Ruth’s basic job description was to look good and to chat to customers (mostly men) in the clubs, laugh at their jokes and keep them buying food and drink for as long as possible. Most hostesses were in their late teens and early twenties, working-class girls who thought the lifestyle was more glamorous than toiling in a factory or in a shop.
They were usually paid badly and relied on tips to make ends meet, but were given a dress allowance so that they could look as alluring as possible. The clientele mainly consisted of demobbed servicemen who suddenly seemed to have lost their attractiveness to women after the war — where once they had been heroes, by the late 1940s many of them were down on their luck and working as door-to-door salesmen, very lonely and eager to talk to pretty young girls about their war exploits.
The girls who worked for Morris Conley, like Ruth, were expected to sleep with the clients if that was asked of them, and often had to sleep with ‘Morrie’ and his less than respectable friends too. Many of them were very poor young women who lived in flats owned by Conley and his wife — and if they didn’t toe the line, they lost their jobs and their homes in one fell swoop.
Did real relationships evolve? Yes, they did, but very rarely. There are girls all over the world doing very similar jobs today — from London to Japan and everywhere in between too, no doubt.
You have this quote from Ruth about David Blakely: ‘I thought the world of him; I put him on the highest of pedestals. He could do nothing wrong and I trusted him implicitly.’ Ruth had an alcoholic, abusive father, and then she had two children from marriages with two different men that both fell apart — one from bigamy and abandonment, the second from alcoholism and domestic violence. Blakely himself cheated on her. Why wasn’t she more cynical about Blakely? If you take away the tragic ending to this particular relationship, was something like this a pattern she was doomed to keep repeating ad infinitum?
She loved him — it’s really as simple as that.
Although she obviously had a good degree of self-awareness and knew what David was and always would be, she truly loved him and for a time believed they had a future together. As for a pattern — I don’t know. Perhaps if she had met one good, steady man to whom she was attracted as much as she was to David, her life — and David’s too of course — might have been very different.
I’m going to phrase this inelegantly: what is the DEAL with Desmond Cussen?
Good question! I really think that he was as confused and tormented by everything that was happening as a result of Ruth’s and David’s relationship as Ruth herself.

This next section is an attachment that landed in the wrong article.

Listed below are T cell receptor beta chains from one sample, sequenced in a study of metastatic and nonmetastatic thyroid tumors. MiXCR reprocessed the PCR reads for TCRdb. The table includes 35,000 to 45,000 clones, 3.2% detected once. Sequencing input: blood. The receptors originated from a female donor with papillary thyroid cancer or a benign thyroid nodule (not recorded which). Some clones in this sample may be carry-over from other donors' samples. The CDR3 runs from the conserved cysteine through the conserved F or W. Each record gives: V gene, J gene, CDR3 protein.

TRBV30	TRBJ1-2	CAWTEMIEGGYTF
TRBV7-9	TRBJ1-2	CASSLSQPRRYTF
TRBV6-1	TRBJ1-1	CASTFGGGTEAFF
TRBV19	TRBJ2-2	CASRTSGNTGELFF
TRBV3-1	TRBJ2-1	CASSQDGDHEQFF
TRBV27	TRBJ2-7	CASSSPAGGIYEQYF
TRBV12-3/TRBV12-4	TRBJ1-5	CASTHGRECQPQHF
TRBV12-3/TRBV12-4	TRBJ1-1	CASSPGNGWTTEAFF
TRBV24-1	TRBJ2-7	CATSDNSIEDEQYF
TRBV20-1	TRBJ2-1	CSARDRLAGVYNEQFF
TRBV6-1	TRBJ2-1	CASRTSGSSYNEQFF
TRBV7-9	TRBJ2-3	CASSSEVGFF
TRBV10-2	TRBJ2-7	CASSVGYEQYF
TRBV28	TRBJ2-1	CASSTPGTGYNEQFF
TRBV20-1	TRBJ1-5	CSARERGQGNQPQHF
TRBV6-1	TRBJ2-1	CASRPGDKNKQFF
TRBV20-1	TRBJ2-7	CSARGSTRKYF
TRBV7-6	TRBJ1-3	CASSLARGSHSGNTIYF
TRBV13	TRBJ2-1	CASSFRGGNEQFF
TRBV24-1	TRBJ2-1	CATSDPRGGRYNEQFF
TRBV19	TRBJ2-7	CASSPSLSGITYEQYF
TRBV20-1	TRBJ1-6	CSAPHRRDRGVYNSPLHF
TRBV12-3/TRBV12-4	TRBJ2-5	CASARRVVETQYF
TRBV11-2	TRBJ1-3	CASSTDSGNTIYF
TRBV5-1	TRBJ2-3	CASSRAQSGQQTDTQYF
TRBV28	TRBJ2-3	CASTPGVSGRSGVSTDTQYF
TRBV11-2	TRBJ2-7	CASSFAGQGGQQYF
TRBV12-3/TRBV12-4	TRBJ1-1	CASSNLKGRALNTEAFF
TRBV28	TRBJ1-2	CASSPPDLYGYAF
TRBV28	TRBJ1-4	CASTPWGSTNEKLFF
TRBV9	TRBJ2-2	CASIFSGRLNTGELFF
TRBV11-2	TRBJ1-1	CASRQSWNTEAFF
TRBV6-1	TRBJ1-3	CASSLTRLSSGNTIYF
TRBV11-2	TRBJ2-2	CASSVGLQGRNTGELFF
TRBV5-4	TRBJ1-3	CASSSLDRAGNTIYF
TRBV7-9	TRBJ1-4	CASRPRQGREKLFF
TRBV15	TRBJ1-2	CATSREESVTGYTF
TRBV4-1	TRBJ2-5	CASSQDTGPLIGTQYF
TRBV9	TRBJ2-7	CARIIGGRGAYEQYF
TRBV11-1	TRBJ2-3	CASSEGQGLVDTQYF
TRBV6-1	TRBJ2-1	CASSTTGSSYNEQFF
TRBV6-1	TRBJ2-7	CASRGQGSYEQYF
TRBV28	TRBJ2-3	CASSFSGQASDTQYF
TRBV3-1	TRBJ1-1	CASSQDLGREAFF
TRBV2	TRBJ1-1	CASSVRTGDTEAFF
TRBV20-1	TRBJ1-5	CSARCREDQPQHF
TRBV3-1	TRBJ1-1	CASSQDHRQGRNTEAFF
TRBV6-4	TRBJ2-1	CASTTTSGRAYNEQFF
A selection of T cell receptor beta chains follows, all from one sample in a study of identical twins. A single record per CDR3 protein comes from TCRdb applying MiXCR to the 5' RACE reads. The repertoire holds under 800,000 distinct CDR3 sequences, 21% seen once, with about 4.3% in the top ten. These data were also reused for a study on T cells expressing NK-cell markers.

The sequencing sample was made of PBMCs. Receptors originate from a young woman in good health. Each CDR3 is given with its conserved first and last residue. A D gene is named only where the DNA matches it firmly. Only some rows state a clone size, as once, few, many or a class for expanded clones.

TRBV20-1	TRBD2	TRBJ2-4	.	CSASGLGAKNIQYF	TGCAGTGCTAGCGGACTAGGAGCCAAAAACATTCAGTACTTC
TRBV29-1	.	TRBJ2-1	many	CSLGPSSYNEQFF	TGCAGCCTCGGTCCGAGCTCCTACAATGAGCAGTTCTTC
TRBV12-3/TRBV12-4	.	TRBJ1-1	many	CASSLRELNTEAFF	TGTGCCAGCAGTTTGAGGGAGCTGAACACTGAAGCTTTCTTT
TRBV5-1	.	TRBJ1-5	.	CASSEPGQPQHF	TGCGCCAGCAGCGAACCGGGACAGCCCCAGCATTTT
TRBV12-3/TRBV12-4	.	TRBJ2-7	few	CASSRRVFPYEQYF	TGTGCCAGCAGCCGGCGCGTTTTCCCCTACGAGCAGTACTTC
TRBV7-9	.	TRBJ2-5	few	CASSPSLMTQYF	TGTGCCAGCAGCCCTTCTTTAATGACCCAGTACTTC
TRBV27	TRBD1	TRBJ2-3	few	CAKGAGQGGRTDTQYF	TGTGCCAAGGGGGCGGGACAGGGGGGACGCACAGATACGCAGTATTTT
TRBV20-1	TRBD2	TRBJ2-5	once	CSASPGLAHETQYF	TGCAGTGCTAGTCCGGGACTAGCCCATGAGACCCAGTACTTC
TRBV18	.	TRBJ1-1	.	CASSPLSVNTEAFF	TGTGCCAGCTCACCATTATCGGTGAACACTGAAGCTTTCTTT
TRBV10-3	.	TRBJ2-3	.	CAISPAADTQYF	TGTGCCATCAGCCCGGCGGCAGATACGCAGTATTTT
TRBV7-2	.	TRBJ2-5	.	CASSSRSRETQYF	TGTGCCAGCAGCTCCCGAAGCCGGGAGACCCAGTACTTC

I think he did love Ruth, and he tried hard to make things work with her, but he knew her heart was with David. His apparent lack of self-respect and backbone is baffling — quite why he kept ferrying her across London and out to Buckinghamshire in pursuit of David is a bit mystifying. I did question in the book why no one seemed to query his state of mind as much as Ruth’s — and as to whether he gave her the gun or not, knowing what she intended to do … I am sure he did, even though he must have known where it would end for Ruth herself.
Perhaps he hoped that with David out of the way, she would be reprieved and they could then have a life together. But I really don’t know!
Ruth’s legal defence was legendarily feeble. That said, I’m very interested in the barrister’s attempt to frame its insanity defense around feminine hysteria — “the effect of jealousy upon a female mind can so work as to unseat the reason and can operate to a degree in which a male mind is quite incapable of operating.” This was bound to be undermined by Ruth’s own calm and the statements about her intent to kill that she gave to police and in court. Was it the case that the law at the time didn’t have the instruments to situate Ruth’s context and state of mind, other than hysterical/not? Or could an abler barrister have presented a different story?
I think part of the difficulty is obviously that the defence of diminished responsibility was not introduced in the courts here until 1957 — largely as a direct result of this particular case.
Ruth’s lawyers tried to argue this as a defence for her to some extent, but it just wasn’t possible legally. That said, I think they served her quite badly and didn’t bring out so much that might have enabled the jury to see her crime in context. There was no mention of the abuse in her childhood, no mention of the violence she had suffered at the hands of her ex-husband and very little said about David’s own brutal treatment of her.
But Ruth herself did not seem to care much what happened in the courtroom, once it became evident that the story as she saw it — David’s friends having, in her view, deliberately destroyed the relationship between them — was not going to come to light. She gave up, and volunteered nothing that could have helped her, minimizing the violence to which she had been subjected and dismissing most of the questions put to her in a short sentence or two.
She also infamously replied to the prosecution’s question of what she intended to do when she set out to find David with the gun, “It is obvious when I shot him I intended to kill him.” That one line completely sealed her fate.